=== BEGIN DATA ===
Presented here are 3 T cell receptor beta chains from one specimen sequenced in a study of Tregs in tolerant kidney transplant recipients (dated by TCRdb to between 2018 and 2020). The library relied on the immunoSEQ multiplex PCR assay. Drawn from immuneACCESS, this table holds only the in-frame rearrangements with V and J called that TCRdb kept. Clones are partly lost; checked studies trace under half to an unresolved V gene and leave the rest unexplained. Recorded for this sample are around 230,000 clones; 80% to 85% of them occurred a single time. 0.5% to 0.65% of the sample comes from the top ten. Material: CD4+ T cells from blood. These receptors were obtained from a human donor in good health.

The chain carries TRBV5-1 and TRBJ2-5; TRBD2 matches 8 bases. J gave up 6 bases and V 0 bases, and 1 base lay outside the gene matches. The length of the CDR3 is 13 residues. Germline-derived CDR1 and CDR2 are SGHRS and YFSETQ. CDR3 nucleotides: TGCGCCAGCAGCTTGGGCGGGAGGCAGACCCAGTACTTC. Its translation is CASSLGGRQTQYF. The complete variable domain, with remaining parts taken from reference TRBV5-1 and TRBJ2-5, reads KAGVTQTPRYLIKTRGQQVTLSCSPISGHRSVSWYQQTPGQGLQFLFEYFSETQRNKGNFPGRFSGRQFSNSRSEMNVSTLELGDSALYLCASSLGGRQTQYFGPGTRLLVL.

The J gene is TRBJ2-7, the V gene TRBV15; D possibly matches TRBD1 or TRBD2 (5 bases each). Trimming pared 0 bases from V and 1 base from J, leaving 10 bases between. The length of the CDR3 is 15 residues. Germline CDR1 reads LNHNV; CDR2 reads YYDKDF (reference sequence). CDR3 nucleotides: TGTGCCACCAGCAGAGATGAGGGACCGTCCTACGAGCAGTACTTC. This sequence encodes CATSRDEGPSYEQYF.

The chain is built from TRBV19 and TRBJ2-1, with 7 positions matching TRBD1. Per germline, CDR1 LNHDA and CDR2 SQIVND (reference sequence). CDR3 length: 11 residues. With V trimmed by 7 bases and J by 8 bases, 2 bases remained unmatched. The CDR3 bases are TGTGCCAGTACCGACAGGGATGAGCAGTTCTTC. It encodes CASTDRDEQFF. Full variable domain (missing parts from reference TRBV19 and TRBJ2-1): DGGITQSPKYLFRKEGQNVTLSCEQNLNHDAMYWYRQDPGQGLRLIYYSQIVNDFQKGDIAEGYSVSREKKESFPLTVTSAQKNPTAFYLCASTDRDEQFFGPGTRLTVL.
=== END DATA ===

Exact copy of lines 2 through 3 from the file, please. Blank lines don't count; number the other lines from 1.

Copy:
The chain carries TRBV5-1 and TRBJ2-5; TRBD2 matches 8 bases. J gave up 6 bases and V 0 bases, and 1 base lay outside the gene matches. The length of the CDR3 is 13 residues. Germline-derived CDR1 and CDR2 are SGHRS and YFSETQ. CDR3 nucleotides: TGCGCCAGCAGCTTGGGCGGGAGGCAGACCCAGTACTTC. Its translation is CASSLGGRQTQYF. The complete variable domain, with remaining parts taken from reference TRBV5-1 and TRBJ2-5, reads KAGVTQTPRYLIKTRGQQVTLSCSPISGHRSVSWYQQTPGQGLQFLFEYFSETQRNKGNFPGRFSGRQFSNSRSEMNVSTLELGDSALYLCASSLGGRQTQYFGPGTRLLVL.

The J gene is TRBJ2-7, the V gene TRBV15; D possibly matches TRBD1 or TRBD2 (5 bases each). Trimming pared 0 bases from V and 1 base from J, leaving 10 bases between. The length of the CDR3 is 15 residues. Germline CDR1 reads LNHNV; CDR2 reads YYDKDF (reference sequence). CDR3 nucleotides: TGTGCCACCAGCAGAGATGAGGGACCGTCCTACGAGCAGTACTTC. This sequence encodes CATSRDEGPSYEQYF.